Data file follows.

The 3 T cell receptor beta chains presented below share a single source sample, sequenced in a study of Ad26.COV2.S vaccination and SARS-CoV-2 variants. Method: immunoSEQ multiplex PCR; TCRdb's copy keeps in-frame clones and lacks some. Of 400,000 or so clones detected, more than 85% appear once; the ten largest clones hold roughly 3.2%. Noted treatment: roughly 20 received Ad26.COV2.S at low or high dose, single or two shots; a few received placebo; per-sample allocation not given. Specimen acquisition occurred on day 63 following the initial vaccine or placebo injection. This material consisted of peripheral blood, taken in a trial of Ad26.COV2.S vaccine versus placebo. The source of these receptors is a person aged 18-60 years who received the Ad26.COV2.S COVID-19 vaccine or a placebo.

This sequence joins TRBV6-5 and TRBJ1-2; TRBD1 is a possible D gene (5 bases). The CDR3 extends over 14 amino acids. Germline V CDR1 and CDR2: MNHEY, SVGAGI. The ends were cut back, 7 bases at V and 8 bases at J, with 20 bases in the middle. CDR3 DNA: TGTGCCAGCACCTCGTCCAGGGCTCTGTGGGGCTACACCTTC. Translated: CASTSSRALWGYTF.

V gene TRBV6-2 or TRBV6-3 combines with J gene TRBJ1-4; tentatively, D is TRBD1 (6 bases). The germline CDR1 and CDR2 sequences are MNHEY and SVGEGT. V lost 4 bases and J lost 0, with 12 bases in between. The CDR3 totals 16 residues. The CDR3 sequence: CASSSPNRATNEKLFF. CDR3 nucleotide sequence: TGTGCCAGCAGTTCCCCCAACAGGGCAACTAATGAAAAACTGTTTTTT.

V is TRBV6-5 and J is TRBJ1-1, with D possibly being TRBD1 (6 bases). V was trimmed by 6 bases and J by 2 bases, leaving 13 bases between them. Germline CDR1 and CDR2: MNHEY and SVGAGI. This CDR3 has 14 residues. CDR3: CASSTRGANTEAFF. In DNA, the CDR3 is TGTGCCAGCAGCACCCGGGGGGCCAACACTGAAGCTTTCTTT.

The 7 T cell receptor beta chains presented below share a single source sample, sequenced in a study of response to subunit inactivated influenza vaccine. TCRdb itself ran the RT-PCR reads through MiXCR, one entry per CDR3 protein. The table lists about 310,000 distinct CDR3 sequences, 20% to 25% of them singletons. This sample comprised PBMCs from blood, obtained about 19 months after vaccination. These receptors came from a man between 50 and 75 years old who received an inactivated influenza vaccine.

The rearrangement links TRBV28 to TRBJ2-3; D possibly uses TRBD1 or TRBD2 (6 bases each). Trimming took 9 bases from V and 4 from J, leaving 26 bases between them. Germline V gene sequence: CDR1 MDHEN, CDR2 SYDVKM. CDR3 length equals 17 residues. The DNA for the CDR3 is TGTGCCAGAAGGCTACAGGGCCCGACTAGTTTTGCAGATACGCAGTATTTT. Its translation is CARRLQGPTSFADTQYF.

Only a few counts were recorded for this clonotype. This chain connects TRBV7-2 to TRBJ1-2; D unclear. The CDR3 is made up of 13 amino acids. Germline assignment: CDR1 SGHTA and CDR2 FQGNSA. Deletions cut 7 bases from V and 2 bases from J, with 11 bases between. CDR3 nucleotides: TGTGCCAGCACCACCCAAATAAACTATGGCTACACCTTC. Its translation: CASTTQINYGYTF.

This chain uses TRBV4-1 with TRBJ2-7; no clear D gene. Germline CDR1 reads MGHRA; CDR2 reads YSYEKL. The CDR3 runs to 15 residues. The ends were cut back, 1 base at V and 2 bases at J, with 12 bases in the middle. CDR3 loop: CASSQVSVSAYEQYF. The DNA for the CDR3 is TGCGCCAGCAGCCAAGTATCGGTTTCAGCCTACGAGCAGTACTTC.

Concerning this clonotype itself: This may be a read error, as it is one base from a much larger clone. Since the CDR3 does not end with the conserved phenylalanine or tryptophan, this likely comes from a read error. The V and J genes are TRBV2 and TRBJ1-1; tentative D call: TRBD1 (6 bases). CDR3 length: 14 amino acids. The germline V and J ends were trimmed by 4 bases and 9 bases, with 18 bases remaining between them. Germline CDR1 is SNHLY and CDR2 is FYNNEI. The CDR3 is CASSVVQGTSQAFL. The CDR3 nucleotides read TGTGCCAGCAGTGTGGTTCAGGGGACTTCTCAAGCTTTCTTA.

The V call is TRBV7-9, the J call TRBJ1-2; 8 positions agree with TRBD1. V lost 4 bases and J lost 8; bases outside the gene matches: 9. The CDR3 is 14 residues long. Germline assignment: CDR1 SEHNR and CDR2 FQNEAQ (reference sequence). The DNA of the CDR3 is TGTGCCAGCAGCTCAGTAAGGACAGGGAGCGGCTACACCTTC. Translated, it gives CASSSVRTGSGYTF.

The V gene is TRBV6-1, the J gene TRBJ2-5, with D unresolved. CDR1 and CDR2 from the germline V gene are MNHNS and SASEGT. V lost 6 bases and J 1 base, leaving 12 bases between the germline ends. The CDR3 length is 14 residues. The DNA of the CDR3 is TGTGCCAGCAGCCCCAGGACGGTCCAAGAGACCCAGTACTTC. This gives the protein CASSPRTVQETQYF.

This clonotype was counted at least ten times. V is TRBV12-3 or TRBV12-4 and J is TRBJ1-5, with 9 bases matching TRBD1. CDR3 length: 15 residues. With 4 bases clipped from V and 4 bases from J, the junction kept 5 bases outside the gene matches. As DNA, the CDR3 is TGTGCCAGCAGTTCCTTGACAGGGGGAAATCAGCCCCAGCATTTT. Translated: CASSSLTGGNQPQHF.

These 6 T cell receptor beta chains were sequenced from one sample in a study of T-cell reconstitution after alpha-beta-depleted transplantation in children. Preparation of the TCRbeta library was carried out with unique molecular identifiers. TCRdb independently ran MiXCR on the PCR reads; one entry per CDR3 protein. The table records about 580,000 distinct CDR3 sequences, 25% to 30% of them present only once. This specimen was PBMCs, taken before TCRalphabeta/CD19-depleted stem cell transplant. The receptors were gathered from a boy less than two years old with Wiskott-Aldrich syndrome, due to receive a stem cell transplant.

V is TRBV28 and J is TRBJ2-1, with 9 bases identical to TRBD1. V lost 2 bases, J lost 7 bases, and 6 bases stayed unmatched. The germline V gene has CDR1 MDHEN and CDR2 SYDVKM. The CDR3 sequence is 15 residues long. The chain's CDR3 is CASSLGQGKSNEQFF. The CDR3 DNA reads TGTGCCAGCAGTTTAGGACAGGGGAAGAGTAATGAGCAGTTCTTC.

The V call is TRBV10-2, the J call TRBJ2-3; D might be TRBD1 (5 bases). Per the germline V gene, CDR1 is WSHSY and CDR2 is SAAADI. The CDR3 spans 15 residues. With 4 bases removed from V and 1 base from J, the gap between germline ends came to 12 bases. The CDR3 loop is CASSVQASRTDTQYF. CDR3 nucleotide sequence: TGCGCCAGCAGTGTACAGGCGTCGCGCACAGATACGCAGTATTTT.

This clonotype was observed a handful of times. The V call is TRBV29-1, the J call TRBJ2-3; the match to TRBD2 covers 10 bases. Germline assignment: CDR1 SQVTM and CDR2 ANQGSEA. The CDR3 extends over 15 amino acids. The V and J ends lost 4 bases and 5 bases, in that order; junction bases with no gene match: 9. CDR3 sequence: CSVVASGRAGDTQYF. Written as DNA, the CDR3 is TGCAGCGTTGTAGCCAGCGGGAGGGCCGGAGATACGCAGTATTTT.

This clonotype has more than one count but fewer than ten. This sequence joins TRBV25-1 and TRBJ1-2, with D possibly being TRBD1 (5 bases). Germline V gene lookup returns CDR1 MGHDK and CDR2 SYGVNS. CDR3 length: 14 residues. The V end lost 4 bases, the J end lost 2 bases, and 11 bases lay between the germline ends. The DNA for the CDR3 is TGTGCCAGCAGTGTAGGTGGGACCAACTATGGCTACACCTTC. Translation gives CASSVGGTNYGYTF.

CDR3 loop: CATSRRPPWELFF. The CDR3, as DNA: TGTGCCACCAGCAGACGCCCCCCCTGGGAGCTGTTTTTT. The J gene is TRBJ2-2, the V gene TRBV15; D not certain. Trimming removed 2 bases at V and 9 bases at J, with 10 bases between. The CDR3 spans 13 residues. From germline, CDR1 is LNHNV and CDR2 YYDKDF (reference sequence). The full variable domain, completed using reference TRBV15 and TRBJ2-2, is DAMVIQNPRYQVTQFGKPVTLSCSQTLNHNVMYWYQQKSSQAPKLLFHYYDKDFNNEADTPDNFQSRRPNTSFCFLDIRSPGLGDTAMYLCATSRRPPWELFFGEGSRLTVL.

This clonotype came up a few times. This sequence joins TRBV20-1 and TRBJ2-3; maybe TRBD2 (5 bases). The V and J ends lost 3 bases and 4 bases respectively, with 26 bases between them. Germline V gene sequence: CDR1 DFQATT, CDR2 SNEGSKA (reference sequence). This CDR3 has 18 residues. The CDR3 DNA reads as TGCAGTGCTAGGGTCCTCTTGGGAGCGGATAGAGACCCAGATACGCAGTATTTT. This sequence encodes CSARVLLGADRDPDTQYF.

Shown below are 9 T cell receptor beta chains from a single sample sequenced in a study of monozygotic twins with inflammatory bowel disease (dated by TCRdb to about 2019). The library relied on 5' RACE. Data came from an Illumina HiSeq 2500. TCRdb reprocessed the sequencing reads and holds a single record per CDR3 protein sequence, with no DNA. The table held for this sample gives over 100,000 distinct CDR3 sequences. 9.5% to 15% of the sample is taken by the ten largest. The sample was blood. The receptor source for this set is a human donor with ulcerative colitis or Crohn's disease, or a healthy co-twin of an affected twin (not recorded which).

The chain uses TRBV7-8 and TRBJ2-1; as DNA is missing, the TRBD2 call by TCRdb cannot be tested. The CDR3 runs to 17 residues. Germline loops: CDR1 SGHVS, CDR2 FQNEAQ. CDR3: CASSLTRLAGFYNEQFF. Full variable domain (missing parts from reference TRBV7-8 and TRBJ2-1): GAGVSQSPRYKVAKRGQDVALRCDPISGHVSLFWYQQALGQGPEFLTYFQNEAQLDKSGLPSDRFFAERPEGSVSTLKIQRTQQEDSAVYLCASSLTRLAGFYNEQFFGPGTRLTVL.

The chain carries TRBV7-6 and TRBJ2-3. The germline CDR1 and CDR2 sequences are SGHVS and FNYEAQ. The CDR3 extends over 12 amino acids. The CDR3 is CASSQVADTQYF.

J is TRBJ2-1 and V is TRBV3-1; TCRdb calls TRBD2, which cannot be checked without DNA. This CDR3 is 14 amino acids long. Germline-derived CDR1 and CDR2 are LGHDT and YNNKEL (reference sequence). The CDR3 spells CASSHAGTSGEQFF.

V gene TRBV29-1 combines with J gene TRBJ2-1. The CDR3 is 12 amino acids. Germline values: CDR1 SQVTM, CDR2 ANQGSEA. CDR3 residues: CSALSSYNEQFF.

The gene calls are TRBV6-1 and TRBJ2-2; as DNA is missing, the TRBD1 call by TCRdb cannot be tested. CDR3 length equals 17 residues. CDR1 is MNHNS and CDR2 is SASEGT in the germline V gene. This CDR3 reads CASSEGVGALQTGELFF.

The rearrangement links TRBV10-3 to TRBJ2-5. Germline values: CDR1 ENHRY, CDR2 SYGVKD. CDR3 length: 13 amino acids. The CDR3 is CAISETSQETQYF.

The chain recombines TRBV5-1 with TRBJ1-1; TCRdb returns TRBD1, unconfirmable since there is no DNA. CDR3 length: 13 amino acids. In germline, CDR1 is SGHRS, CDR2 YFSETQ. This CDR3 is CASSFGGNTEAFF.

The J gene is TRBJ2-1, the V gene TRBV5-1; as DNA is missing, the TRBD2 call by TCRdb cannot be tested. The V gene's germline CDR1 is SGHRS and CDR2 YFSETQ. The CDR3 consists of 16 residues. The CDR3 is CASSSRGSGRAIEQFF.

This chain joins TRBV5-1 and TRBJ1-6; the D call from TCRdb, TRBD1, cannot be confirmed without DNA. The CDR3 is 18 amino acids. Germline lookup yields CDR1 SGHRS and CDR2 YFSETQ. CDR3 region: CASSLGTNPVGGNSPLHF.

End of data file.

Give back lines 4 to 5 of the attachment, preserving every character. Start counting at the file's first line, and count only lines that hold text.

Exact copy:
V is TRBV6-5 and J is TRBJ1-1, with D possibly being TRBD1 (6 bases). V was trimmed by 6 bases and J by 2 bases, leaving 13 bases between them. Germline CDR1 and CDR2: MNHEY and SVGAGI. This CDR3 has 14 residues. CDR3: CASSTRGANTEAFF. In DNA, the CDR3 is TGTGCCAGCAGCACCCGGGGGGCCAACACTGAAGCTTTCTTT.

The 7 T cell receptor beta chains presented below share a single source sample, sequenced in a study of response to subunit inactivated influenza vaccine. TCRdb itself ran the RT-PCR reads through MiXCR, one entry per CDR3 protein. The table lists about 310,000 distinct CDR3 sequences, 20% to 25% of them singletons. This sample comprised PBMCs from blood, obtained about 19 months after vaccination. These receptors came from a man between 50 and 75 years old who received an inactivated influenza vaccine.